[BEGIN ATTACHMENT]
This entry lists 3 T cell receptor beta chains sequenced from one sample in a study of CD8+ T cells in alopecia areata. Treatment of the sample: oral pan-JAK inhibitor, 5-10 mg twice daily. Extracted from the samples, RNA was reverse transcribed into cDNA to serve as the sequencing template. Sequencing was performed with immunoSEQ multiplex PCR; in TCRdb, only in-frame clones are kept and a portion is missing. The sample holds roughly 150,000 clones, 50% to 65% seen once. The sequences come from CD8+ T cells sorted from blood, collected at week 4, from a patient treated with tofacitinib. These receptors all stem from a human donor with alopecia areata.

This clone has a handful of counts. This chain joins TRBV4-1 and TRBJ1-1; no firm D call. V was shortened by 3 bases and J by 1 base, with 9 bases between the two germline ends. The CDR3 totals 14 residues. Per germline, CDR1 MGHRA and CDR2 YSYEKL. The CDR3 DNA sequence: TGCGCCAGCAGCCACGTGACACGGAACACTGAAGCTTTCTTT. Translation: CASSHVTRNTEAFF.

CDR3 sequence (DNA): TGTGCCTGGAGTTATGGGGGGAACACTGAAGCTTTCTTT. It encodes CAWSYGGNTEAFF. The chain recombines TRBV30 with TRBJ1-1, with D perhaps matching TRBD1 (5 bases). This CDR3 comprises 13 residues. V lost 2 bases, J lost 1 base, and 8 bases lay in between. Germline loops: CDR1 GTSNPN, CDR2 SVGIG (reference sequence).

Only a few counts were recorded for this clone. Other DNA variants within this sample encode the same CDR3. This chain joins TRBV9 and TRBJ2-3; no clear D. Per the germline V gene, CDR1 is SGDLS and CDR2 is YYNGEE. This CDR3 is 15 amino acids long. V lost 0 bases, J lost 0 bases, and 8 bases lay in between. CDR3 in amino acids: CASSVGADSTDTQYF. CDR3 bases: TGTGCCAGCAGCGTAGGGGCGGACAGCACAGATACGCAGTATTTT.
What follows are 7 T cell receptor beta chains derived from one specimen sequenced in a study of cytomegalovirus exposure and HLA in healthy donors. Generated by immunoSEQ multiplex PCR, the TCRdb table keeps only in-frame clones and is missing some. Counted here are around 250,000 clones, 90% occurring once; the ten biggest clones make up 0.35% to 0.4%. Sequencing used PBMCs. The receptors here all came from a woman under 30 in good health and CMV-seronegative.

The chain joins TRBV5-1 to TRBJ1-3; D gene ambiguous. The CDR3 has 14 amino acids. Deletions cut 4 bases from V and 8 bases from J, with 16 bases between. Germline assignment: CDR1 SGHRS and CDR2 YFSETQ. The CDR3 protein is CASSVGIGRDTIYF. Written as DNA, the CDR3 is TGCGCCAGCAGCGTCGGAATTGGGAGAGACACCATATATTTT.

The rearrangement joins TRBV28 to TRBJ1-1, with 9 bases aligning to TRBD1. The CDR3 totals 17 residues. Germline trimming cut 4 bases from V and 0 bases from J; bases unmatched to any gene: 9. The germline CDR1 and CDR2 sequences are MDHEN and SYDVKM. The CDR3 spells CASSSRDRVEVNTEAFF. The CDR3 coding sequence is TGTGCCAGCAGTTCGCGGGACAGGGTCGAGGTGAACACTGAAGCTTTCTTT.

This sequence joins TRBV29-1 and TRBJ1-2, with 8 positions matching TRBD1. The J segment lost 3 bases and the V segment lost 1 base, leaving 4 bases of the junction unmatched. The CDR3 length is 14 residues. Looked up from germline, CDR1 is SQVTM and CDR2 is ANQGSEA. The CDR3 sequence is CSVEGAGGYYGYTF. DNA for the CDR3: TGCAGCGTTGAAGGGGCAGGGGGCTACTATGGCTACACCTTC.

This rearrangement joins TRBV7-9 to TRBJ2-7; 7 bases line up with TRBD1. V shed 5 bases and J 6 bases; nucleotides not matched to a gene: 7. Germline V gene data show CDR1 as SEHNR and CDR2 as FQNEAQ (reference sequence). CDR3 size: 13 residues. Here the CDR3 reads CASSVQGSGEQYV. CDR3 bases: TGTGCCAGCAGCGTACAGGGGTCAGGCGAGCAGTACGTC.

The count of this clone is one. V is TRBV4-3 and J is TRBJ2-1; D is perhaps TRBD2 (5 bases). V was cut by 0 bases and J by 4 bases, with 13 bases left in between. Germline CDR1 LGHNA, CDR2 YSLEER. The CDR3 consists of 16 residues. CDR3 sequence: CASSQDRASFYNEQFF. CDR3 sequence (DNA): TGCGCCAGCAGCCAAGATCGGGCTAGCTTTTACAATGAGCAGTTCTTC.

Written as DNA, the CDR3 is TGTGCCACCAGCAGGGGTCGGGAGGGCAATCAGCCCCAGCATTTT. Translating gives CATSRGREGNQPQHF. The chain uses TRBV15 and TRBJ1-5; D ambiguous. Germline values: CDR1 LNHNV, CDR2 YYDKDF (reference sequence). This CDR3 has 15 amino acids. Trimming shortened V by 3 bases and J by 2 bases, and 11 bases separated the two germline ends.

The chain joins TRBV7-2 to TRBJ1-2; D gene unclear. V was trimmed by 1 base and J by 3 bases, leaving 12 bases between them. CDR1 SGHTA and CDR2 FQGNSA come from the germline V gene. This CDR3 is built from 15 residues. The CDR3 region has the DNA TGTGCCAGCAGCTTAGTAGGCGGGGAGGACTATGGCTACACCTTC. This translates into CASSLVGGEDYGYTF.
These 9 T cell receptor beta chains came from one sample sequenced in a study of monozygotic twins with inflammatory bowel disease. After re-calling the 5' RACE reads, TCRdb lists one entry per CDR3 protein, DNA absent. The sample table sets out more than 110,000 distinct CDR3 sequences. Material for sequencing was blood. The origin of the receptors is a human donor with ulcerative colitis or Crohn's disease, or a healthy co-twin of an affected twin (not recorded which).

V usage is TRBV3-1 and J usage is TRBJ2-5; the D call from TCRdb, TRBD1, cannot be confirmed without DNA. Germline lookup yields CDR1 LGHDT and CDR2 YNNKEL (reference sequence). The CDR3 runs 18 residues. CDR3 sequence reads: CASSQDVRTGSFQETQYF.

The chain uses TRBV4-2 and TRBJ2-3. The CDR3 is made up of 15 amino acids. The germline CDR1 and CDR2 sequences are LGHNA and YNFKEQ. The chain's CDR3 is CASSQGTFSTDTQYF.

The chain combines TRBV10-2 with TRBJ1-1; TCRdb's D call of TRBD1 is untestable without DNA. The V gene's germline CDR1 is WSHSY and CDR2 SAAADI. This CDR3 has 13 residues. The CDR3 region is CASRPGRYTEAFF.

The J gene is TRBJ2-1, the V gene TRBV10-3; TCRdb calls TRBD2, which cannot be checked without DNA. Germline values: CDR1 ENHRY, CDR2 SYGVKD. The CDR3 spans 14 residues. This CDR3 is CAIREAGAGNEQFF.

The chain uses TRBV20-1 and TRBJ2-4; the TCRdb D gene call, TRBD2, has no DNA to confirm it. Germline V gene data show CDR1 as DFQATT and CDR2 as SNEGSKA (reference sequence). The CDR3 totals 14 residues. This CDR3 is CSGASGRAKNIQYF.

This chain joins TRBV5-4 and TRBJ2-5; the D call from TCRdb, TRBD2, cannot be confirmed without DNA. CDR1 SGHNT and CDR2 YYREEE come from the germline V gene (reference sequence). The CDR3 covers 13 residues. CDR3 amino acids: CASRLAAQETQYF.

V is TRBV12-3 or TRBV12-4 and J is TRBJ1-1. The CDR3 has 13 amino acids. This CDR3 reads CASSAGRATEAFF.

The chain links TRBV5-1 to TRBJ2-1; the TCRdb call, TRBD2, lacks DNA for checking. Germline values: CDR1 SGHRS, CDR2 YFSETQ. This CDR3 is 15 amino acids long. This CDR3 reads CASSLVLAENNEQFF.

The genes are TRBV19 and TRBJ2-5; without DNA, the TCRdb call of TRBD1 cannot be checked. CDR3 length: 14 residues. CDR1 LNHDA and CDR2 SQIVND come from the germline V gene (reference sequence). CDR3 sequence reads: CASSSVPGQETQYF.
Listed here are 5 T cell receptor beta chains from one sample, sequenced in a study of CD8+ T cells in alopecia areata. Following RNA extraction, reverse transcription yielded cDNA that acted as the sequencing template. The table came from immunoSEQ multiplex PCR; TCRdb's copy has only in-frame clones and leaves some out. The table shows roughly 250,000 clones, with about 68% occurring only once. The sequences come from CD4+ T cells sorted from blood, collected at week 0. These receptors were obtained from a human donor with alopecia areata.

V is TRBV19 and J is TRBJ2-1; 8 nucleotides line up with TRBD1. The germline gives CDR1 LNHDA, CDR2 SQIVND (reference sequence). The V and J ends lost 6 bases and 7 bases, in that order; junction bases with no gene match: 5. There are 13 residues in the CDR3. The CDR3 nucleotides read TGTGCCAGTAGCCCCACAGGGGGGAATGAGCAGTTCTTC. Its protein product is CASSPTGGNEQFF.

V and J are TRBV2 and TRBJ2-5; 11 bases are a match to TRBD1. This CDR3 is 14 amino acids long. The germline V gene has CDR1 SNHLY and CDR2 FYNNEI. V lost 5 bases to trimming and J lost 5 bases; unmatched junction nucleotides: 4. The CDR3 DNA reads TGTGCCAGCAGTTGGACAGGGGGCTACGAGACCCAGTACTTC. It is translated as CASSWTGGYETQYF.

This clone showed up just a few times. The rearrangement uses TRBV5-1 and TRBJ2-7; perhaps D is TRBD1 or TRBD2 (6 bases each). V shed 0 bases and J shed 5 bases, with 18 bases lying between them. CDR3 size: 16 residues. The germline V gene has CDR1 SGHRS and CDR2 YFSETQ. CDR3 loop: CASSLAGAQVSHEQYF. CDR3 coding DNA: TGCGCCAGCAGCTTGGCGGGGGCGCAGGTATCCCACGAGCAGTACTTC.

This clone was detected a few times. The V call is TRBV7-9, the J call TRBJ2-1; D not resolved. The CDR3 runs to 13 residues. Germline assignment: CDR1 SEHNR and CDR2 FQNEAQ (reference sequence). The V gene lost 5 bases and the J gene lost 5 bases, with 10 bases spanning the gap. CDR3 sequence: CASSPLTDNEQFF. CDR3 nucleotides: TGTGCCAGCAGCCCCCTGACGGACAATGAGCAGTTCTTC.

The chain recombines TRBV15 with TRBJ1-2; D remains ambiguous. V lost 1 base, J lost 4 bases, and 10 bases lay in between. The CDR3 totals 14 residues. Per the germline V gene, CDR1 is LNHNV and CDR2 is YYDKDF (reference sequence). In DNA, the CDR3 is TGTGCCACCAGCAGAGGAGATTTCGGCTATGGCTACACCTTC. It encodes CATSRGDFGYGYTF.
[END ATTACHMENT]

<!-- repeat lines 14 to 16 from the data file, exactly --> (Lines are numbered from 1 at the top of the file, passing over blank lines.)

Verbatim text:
V usage is TRBV3-1 and J usage is TRBJ2-5; the D call from TCRdb, TRBD1, cannot be confirmed without DNA. Germline lookup yields CDR1 LGHDT and CDR2 YNNKEL (reference sequence). The CDR3 runs 18 residues. CDR3 sequence reads: CASSQDVRTGSFQETQYF.

The chain uses TRBV4-2 and TRBJ2-3. The CDR3 is made up of 15 amino acids. The germline CDR1 and CDR2 sequences are LGHNA and YNFKEQ. The chain's CDR3 is CASSQGTFSTDTQYF.

The chain combines TRBV10-2 with TRBJ1-1; TCRdb's D call of TRBD1 is untestable without DNA. The V gene's germline CDR1 is WSHSY and CDR2 SAAADI. This CDR3 has 13 residues. The CDR3 region is CASRPGRYTEAFF.